Myanmar produces a variety of mineral commodities, including coal, copper, lead, natural gas, petroleum, petroleum products, precious and semiprecious stones, tin, tungsten, and zinc. The major mineral mining operations in the country are extracting coal, copper and gold. Smaller operations are extracting iron, lead, limestone and zinc. Mining growth in Myanmar could potentially benefit various allied and ancillary industries in addition to providing and promoting employment opportunities and economic development. The mining industry plays an indispensable and catalytic role in various industries like transportation, construction, mining equipment, power, logistics industry and many more.
By the end of November 2012, total foreign investments in the country by permitted enterprises totaled nearly US$ 40 Billion. Currently, China is the largest investor in Myanmar's mining sector, mainly in copper. Thailand is the second largest foreign investor, with nearly US$ 9 Billion invested in manufacturing and mining projects. South Korea is the fourth largest Foreign Direct Investment (FDI) contributor, with 48 projects amounting to US$2.9 billion being undertaken since 1988. Foreign investment of permitted enterprises in mining sector reached nearly US$ 2.8 Billion (6.79%) by the end of November 2012. Investments by Myanmar citizens reached US$ 12 Million till the middle of December 2012. Myanmar's largest mining project is the Tagaung Taung Nickel Mine which is owned by the China Nonferrous Metal Mining Company and the State of Myanmar.
As part of the investment process, Anglo American Plc, a British multinational mining company and one of the world's largest mining group of companies is in talks with Myanmar for possible investment in the mining sector. British mining companies who had withdrawn their investment in Myanmar for years have now started pouring in investments valuing nearly US$100 million after the new government has taken over. Britain was the third biggest investor in Myanmar in the past, but was later surpassed by Hong Kong and Korea. Britain has so far invested about US$2.8 billion in 54 businesses in Myanmar. The Obama Administration has also announced that it will suspend sanctions against Myanmar, including restrictions on U.S. investment in the country's mining industry.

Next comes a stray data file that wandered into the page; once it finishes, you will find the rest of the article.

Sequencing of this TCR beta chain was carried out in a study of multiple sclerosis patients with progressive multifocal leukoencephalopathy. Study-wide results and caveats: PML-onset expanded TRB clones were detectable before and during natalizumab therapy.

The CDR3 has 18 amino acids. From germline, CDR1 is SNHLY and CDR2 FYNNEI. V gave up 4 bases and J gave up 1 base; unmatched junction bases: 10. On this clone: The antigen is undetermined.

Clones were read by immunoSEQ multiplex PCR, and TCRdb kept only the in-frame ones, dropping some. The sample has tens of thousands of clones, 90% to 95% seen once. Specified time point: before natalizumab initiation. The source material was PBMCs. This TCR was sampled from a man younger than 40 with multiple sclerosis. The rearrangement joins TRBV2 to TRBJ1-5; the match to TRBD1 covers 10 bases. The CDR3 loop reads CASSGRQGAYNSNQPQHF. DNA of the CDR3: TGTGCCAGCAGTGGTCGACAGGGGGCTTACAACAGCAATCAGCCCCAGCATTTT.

The Ministry of Mines is the Government entity responsible for implementing the Government's mineral policy and for enforcing the laws, rules, and regulations related to the mining sector. Myanmar government is in talks to finalize proposals for its new mining law early next year as part of wide-ranging legislative reforms aimed at boosting investment in the rapidly liberalizing country. Reforms to the country's existing 1994 mining law are aimed at attracting more foreign direct investment to the Southeast Asian country's resources sector, coinciding with significant interest among foreign investors in Myanmar's mineral riches, which include copper, gold, nickel, tin, coal and gemstones.
The new mining law is aimed at encouraging more overseas investment in Myanmar, encouraging more local investment and implementing environmental controls on mining companies. Firms from China, Vietnam, Thailand, Russia and the U.S. could all be major participants in the growth of the sector, of all Myanmar's resources, copper and nickel deposits are attracting the most foreign interest.
With Western nations now rolling back sanctions, interest from foreign firms is growing. As the exportation of ores is not allowed, the government is encouraging firms to set up mineral processing plants and export the product. Experts believe that, foreign investor interest in Myanmar's mining sector appears to be intense as Myanmar is going to stay on the radar of many mining firms.
(Source: Insight Alpha)